NFL to provide neurologists on sidelines
(MCT) — NEW ORLEANS — The NFL is about to take another significant step toward better in-game diagnosis of concussions.
Jeff Pash, the league’s general counsel, said at a news conference Thursday the league will have independent neurological consultants on the sideline during games starting next season.
This season, the league put a certified trainer up in the booth during games to help with concussion diagnosis.
It also installed replay monitors on the sideline for use by team training and medical staffs to review injuries. But as former Eagles trainer Rick Burkholder acknowledged in November, those monitors often didn’t work.
The NFL Players Association has been urging the league to put independent neurologists on the sidelines for several years now. Interestingly, in a glaring example of the frayed relationship between the league and the players union, the league sprung the news about neurologists on the sideline right before the NFLPA’s annual Super Bowl week news conference.
DeMaurice Smith, the NFLPA’s executive director, said the league had not notified him about the plan.
Pash acknowledged that the plan hasn’t been finalized and that “details need to be worked through” with the union.
At the union’s news conference, Smith said there were several instances this season where sideline concussion protocol was not followed by teams.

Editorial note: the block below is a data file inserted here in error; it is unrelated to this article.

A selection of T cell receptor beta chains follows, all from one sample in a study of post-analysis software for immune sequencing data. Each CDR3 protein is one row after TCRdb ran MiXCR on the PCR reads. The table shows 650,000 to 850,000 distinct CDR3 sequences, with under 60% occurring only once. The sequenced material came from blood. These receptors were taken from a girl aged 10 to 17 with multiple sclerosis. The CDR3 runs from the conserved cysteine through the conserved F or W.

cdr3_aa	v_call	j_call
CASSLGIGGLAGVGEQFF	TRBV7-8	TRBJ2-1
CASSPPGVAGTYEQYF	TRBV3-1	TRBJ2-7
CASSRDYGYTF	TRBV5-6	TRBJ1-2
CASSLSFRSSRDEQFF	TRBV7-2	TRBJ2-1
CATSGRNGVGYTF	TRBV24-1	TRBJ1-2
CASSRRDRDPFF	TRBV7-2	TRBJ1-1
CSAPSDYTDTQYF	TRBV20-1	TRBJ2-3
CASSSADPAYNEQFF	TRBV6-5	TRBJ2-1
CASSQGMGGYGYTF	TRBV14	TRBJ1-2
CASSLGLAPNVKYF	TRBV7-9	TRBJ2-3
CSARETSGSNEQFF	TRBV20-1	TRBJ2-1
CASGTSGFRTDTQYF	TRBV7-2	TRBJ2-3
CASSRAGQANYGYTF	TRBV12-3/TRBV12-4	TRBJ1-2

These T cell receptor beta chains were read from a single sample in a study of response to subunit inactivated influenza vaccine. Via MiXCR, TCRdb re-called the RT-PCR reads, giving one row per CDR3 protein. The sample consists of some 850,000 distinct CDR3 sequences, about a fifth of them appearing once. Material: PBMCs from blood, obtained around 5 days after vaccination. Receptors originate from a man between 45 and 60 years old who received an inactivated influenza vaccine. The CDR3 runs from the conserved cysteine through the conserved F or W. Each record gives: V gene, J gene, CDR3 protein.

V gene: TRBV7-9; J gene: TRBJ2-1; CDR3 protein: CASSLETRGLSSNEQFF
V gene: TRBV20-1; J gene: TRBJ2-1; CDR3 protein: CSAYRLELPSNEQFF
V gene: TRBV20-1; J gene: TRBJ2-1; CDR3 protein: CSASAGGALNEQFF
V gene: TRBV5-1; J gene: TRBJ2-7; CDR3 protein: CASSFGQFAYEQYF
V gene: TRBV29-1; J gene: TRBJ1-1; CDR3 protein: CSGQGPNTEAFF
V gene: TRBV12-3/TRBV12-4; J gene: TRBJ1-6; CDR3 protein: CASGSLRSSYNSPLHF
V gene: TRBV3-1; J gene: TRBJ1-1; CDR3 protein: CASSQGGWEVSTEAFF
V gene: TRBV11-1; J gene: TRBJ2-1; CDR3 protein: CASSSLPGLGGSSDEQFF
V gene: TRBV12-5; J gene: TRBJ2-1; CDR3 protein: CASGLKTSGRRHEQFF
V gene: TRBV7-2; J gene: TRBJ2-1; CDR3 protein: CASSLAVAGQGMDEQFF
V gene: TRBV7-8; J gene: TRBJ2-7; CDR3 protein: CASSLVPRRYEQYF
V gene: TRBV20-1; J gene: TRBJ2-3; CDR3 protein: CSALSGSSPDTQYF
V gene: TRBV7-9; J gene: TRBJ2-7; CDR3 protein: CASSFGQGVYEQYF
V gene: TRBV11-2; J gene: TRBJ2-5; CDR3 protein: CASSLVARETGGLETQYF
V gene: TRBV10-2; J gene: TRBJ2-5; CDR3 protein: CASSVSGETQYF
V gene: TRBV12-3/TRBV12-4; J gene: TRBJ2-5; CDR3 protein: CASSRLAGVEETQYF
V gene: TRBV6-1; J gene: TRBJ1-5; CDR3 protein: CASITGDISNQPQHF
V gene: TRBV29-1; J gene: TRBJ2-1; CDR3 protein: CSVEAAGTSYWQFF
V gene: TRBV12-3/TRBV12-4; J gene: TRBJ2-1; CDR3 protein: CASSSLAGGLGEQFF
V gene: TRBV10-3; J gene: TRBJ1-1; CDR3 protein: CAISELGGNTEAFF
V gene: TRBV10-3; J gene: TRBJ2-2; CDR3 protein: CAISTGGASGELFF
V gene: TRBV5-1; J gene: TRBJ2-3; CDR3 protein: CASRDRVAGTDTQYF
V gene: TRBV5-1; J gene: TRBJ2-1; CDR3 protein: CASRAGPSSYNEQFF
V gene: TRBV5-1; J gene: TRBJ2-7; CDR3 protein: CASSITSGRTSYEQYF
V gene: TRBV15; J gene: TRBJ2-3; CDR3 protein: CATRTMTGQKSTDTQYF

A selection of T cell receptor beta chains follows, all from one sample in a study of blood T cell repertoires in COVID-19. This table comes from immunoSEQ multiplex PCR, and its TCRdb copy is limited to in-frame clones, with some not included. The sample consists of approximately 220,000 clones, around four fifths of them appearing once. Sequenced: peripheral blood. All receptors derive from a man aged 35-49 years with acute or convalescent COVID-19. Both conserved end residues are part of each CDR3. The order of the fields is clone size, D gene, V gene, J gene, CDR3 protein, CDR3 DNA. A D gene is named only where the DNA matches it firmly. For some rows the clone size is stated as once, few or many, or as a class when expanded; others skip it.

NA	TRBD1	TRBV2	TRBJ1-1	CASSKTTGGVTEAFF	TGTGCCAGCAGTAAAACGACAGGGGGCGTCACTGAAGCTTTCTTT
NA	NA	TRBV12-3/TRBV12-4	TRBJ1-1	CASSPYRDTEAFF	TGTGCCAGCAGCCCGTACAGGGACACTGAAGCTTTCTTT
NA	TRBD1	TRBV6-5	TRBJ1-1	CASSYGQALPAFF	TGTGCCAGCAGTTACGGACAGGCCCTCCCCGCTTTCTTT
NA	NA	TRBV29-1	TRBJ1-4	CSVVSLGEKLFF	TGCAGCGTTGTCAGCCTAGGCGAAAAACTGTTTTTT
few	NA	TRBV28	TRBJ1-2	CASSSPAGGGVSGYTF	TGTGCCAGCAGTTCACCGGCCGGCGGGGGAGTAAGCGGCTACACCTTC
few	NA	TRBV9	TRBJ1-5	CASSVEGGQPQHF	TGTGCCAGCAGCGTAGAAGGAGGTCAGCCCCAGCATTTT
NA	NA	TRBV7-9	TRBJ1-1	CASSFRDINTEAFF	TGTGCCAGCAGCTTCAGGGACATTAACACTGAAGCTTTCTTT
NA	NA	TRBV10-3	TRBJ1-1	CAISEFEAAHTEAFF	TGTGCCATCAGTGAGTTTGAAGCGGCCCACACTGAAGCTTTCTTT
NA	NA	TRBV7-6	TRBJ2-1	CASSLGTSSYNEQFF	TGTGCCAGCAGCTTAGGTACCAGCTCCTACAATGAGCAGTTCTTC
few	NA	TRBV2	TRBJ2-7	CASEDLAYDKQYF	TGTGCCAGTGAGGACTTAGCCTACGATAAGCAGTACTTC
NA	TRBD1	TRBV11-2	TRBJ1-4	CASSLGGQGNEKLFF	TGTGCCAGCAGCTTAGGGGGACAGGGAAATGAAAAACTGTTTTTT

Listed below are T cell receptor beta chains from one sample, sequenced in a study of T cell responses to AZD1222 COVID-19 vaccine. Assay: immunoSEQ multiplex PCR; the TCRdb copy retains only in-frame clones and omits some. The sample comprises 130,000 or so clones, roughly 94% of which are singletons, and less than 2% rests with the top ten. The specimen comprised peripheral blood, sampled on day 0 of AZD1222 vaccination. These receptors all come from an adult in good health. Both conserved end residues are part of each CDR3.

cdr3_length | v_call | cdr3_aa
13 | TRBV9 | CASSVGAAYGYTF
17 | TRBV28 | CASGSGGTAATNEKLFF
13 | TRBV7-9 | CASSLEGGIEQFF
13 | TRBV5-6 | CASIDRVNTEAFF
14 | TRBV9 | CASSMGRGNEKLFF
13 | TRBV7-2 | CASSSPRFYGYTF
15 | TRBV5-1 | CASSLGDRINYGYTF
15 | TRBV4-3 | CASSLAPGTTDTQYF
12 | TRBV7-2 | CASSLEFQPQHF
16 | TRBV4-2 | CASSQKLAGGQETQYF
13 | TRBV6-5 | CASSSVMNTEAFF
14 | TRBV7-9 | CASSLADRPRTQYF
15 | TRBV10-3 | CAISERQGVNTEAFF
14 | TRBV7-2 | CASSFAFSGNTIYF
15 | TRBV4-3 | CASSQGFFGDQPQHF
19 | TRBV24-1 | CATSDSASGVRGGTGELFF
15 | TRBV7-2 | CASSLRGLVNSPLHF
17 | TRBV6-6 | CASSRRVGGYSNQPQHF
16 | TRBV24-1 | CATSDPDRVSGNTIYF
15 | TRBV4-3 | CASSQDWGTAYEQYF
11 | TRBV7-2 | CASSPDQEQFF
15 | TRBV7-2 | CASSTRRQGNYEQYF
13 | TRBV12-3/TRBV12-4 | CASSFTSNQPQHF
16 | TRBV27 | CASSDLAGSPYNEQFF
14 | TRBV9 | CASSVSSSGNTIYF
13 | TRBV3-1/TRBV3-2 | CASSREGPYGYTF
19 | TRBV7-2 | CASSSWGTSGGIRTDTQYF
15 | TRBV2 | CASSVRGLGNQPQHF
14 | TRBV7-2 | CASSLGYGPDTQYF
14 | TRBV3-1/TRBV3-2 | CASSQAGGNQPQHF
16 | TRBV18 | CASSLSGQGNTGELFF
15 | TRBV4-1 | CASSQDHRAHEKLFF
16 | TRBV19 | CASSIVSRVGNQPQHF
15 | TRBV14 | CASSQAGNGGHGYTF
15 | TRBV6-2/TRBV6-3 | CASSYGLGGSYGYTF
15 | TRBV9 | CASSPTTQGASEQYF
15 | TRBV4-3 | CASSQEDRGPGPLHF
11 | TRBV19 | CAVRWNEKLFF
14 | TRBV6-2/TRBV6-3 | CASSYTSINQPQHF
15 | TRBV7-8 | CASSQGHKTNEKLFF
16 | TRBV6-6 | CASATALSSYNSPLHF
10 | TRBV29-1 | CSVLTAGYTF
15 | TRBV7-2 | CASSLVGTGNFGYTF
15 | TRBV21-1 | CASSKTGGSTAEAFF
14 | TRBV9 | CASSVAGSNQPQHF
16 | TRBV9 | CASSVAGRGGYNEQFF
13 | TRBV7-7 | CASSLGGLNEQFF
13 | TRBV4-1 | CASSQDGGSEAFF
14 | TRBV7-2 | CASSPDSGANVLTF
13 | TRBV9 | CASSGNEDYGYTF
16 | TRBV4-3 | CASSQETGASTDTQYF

He also was critical of the league for last season’s officiating lockout, which he called “one of the most deliberate disregards of player safety that has occurred in the NFL since its inception.”
Smith said the union will ask the league to add several amendments to the collective bargaining agreement, including an affirmation of duty of safety from the league to the players.
The union also revealed results of its annual player poll, which showed that 78 percent of the players do not trust the teams’ medical staffs.
Asked for other examples of what he described as the league’s “reckless” disregard for player safety, Smith said that the San Diego Chargers’ current team doctor has twice been found guilty of medical malpractice.
The NFLPA also announced a partnership with Harvard University in which school researchers and doctors will conduct a comprehensive examination of player health and safety in the league. Some of the areas it will study include medical ethics, sports medicine, repetitive brain trauma, wellness, aging and cardiovascular disease and other topics relevant to the player population.